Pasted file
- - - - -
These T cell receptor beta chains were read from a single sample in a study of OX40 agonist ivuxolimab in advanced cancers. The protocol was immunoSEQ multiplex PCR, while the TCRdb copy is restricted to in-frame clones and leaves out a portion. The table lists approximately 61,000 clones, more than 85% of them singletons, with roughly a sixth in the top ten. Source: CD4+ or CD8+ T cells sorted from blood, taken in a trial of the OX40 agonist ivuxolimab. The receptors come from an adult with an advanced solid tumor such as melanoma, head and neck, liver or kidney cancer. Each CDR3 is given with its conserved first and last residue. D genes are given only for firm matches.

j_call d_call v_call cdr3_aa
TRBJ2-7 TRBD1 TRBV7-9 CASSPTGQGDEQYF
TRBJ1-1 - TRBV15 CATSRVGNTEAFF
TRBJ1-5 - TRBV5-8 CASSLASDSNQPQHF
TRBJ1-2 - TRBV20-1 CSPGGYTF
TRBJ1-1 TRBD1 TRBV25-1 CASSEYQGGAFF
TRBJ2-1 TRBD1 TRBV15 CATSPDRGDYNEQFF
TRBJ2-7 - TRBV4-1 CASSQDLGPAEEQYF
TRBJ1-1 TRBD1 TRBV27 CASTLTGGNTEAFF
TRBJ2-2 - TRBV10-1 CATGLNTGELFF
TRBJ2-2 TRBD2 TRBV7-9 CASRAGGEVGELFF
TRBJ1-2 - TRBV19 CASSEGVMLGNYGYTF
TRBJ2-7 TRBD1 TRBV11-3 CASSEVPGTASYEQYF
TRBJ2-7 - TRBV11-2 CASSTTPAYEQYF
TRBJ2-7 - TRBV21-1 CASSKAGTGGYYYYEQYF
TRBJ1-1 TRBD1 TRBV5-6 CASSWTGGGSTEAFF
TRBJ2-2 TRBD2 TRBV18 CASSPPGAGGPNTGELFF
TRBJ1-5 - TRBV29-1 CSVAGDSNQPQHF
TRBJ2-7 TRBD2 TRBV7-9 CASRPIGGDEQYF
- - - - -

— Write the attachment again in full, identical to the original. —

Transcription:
These T cell receptor beta chains were read from a single sample in a study of OX40 agonist ivuxolimab in advanced cancers. The protocol was immunoSEQ multiplex PCR, while the TCRdb copy is restricted to in-frame clones and leaves out a portion. The table lists approximately 61,000 clones, more than 85% of them singletons, with roughly a sixth in the top ten. Source: CD4+ or CD8+ T cells sorted from blood, taken in a trial of the OX40 agonist ivuxolimab. The receptors come from an adult with an advanced solid tumor such as melanoma, head and neck, liver or kidney cancer. Each CDR3 is given with its conserved first and last residue. D genes are given only for firm matches.

j_call d_call v_call cdr3_aa
TRBJ2-7 TRBD1 TRBV7-9 CASSPTGQGDEQYF
TRBJ1-1 - TRBV15 CATSRVGNTEAFF
TRBJ1-5 - TRBV5-8 CASSLASDSNQPQHF
TRBJ1-2 - TRBV20-1 CSPGGYTF
TRBJ1-1 TRBD1 TRBV25-1 CASSEYQGGAFF
TRBJ2-1 TRBD1 TRBV15 CATSPDRGDYNEQFF
TRBJ2-7 - TRBV4-1 CASSQDLGPAEEQYF
TRBJ1-1 TRBD1 TRBV27 CASTLTGGNTEAFF
TRBJ2-2 - TRBV10-1 CATGLNTGELFF
TRBJ2-2 TRBD2 TRBV7-9 CASRAGGEVGELFF
TRBJ1-2 - TRBV19 CASSEGVMLGNYGYTF
TRBJ2-7 TRBD1 TRBV11-3 CASSEVPGTASYEQYF
TRBJ2-7 - TRBV11-2 CASSTTPAYEQYF
TRBJ2-7 - TRBV21-1 CASSKAGTGGYYYYEQYF
TRBJ1-1 TRBD1 TRBV5-6 CASSWTGGGSTEAFF
TRBJ2-2 TRBD2 TRBV18 CASSPPGAGGPNTGELFF
TRBJ1-5 - TRBV29-1 CSVAGDSNQPQHF
TRBJ2-7 TRBD2 TRBV7-9 CASRPIGGDEQYF